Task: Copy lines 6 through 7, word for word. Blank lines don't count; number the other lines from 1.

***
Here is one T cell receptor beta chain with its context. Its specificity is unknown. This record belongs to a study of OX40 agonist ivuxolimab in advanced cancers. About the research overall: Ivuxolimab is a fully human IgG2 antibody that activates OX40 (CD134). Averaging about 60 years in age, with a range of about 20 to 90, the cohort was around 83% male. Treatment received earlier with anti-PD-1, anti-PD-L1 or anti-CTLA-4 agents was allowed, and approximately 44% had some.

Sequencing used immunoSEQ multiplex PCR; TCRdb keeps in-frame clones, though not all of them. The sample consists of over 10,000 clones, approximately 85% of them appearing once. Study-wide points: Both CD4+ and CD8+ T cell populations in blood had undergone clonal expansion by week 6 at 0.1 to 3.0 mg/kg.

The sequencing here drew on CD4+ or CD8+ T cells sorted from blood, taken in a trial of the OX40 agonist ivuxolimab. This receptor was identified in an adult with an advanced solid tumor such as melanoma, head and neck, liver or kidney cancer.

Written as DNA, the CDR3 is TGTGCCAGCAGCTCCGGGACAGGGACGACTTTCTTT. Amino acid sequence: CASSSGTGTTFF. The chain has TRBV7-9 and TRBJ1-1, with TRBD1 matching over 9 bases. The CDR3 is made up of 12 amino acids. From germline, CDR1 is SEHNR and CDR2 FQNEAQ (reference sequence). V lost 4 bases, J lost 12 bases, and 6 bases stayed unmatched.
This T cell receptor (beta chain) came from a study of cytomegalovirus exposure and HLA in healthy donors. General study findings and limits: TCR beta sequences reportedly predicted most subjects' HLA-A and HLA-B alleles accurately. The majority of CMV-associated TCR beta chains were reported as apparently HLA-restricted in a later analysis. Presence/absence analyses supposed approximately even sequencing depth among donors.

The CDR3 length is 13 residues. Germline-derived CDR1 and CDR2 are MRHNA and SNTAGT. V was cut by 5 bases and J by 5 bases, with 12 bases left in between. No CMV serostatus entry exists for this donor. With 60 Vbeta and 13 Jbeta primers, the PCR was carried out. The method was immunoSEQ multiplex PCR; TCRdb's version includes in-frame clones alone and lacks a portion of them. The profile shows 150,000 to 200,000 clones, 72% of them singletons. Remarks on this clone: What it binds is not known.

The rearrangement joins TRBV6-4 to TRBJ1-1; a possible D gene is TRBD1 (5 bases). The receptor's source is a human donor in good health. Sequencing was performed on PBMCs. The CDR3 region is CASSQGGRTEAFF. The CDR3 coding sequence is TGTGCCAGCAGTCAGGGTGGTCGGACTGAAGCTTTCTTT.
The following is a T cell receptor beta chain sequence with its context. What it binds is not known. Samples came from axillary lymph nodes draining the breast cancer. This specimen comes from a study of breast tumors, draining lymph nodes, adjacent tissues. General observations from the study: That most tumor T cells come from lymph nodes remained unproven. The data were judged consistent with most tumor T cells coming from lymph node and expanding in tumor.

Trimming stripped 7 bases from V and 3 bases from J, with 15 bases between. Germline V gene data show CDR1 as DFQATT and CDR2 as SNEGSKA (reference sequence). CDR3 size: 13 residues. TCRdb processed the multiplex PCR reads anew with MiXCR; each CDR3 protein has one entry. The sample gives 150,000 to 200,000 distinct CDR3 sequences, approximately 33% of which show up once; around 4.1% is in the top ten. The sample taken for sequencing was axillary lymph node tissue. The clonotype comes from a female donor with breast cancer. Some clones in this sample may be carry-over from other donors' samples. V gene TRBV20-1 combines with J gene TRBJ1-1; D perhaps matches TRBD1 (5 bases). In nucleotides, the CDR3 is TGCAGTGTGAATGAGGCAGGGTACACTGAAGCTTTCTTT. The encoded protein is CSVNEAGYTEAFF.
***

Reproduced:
The CDR3 length is 13 residues. Germline-derived CDR1 and CDR2 are MRHNA and SNTAGT. V was cut by 5 bases and J by 5 bases, with 12 bases left in between. No CMV serostatus entry exists for this donor. With 60 Vbeta and 13 Jbeta primers, the PCR was carried out. The method was immunoSEQ multiplex PCR; TCRdb's version includes in-frame clones alone and lacks a portion of them. The profile shows 150,000 to 200,000 clones, 72% of them singletons. Remarks on this clone: What it binds is not known.

The rearrangement joins TRBV6-4 to TRBJ1-1; a possible D gene is TRBD1 (5 bases). The receptor's source is a human donor in good health. Sequencing was performed on PBMCs. The CDR3 region is CASSQGGRTEAFF. The CDR3 coding sequence is TGTGCCAGCAGTCAGGGTGGTCGGACTGAAGCTTTCTTT.